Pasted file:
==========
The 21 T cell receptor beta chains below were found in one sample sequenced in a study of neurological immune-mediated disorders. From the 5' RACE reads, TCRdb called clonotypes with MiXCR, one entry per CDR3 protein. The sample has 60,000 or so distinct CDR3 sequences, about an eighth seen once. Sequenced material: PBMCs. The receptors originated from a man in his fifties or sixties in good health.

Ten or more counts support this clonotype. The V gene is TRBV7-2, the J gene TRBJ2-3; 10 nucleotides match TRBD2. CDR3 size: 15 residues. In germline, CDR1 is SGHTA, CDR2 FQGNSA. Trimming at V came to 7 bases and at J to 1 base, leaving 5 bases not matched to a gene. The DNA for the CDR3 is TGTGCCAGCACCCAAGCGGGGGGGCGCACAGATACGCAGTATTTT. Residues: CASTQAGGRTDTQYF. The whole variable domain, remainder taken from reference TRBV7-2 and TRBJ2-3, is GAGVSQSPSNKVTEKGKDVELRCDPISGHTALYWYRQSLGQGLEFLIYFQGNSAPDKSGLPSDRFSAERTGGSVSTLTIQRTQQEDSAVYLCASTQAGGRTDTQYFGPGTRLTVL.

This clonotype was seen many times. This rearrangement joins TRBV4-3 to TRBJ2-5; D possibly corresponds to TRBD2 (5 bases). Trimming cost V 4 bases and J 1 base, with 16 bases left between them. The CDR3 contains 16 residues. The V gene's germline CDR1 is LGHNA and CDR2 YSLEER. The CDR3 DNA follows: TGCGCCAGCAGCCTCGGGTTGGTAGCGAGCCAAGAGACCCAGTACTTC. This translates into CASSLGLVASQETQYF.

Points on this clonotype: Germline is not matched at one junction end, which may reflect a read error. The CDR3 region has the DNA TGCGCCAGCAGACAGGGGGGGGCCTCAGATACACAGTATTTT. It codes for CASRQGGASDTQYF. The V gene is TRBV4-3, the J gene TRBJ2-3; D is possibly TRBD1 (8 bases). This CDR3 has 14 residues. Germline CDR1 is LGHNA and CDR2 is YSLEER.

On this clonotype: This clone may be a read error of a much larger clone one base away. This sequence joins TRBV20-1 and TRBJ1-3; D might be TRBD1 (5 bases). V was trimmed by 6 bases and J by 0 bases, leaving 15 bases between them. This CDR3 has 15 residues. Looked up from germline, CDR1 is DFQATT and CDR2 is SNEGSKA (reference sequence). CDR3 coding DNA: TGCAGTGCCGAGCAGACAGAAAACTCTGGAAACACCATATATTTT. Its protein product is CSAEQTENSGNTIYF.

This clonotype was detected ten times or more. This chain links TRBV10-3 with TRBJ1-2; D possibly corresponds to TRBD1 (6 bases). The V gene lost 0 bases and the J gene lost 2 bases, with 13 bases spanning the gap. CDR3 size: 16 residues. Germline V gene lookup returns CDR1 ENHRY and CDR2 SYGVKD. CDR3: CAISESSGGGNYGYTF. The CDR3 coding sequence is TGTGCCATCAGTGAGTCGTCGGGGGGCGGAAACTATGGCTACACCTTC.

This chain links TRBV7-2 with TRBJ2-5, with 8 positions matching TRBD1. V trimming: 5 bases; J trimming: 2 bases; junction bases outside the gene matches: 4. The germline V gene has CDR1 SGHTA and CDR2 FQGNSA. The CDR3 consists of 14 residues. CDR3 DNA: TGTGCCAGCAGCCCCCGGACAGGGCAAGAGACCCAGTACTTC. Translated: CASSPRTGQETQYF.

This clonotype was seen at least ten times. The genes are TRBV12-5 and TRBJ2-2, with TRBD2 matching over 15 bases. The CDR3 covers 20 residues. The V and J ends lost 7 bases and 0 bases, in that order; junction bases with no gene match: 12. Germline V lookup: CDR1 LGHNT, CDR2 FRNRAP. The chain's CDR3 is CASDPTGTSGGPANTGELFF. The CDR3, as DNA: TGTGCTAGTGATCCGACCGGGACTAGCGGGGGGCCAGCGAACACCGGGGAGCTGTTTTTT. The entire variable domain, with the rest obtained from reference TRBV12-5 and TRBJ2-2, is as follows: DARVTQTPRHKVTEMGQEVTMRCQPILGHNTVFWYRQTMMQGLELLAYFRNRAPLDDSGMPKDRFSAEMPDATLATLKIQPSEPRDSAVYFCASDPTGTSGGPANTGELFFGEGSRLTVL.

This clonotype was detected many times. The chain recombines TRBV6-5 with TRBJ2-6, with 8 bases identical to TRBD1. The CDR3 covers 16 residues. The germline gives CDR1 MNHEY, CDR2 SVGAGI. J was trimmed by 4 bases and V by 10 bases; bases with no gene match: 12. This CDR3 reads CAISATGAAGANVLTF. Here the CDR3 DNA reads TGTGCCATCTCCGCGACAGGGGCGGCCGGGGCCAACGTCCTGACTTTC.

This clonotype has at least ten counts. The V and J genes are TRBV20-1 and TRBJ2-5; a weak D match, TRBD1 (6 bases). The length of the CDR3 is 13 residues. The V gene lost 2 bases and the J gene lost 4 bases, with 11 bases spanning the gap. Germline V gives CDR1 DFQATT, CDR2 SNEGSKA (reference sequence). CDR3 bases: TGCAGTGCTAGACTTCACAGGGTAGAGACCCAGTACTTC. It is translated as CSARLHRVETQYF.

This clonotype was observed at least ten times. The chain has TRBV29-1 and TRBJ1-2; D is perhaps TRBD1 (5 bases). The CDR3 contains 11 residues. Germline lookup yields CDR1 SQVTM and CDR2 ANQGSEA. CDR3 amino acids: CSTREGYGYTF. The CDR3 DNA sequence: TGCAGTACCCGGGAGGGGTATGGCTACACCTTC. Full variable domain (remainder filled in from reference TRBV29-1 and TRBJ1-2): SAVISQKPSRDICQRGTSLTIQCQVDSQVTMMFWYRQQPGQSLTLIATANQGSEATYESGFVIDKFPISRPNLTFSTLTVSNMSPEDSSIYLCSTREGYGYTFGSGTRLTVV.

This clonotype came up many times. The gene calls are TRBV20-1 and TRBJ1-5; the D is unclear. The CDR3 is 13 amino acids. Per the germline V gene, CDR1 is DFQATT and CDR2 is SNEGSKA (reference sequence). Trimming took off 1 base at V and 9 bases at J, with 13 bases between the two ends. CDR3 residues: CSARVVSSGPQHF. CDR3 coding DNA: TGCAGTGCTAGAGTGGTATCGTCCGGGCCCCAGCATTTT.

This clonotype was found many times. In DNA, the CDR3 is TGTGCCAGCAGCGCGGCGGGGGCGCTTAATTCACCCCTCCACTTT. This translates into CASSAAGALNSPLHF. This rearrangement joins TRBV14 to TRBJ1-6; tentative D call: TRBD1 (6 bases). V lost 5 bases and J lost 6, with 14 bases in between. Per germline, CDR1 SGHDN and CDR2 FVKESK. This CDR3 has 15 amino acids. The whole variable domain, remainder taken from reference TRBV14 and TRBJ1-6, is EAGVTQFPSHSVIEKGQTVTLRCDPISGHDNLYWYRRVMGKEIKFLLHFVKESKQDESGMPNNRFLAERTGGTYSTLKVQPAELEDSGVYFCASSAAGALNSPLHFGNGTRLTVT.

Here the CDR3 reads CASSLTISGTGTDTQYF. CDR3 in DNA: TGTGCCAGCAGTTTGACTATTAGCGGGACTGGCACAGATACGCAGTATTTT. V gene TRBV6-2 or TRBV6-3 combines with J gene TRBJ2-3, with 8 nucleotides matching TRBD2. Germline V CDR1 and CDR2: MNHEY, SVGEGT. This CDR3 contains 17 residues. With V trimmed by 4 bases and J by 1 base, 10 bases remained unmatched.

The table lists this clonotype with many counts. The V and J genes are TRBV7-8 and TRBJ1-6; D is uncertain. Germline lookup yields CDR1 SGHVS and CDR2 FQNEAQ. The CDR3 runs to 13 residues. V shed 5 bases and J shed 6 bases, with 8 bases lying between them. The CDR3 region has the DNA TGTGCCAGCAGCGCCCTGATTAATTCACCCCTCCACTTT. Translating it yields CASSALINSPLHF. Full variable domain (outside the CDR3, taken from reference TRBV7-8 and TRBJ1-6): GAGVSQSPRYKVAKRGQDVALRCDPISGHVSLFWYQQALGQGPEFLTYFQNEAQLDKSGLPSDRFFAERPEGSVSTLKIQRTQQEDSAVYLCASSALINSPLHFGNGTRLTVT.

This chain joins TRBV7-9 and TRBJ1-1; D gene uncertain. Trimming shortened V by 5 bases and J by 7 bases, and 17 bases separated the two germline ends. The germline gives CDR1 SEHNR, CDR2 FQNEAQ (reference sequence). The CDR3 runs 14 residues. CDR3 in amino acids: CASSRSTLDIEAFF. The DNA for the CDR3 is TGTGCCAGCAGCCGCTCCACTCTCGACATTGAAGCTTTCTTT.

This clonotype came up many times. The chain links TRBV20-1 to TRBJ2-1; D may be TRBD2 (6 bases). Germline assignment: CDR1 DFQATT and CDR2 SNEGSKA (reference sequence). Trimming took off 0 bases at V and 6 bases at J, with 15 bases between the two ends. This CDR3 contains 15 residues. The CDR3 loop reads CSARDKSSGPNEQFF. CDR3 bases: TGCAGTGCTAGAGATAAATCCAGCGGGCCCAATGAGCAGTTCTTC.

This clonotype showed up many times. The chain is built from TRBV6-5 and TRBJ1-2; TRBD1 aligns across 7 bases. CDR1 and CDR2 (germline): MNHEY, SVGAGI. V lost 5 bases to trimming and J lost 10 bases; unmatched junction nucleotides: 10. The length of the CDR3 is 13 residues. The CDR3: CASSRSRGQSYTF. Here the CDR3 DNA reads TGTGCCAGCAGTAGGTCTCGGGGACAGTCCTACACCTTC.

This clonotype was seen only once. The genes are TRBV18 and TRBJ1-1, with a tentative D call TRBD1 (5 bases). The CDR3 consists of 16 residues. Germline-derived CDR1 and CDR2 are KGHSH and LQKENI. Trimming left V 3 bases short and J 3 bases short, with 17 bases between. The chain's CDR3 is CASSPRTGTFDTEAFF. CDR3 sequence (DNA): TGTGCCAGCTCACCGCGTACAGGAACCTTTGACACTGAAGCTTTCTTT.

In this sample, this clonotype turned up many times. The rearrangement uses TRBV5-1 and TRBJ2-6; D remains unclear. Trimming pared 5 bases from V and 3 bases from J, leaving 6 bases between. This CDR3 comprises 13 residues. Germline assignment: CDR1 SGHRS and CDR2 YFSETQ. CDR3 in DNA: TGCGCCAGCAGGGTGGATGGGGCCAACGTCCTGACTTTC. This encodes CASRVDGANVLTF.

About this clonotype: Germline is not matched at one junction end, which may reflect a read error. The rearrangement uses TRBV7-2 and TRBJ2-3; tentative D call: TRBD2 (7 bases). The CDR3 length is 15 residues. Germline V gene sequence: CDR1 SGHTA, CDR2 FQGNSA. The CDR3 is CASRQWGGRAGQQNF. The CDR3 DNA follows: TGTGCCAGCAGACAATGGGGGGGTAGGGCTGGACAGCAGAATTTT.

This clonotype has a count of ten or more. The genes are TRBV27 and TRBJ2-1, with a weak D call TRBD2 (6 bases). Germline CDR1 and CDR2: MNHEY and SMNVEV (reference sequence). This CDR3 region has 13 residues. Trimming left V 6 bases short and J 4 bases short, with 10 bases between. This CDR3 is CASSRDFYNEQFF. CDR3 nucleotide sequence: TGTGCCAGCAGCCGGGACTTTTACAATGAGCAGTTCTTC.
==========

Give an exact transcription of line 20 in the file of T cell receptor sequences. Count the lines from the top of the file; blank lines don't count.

In this sample, this clonotype turned up many times. The rearrangement uses TRBV5-1 and TRBJ2-6; D remains unclear. Trimming pared 5 bases from V and 3 bases from J, leaving 6 bases between. This CDR3 comprises 13 residues. Germline assignment: CDR1 SGHRS and CDR2 YFSETQ. CDR3 in DNA: TGCGCCAGCAGGGTGGATGGGGCCAACGTCCTGACTTTC. This encodes CASRVDGANVLTF.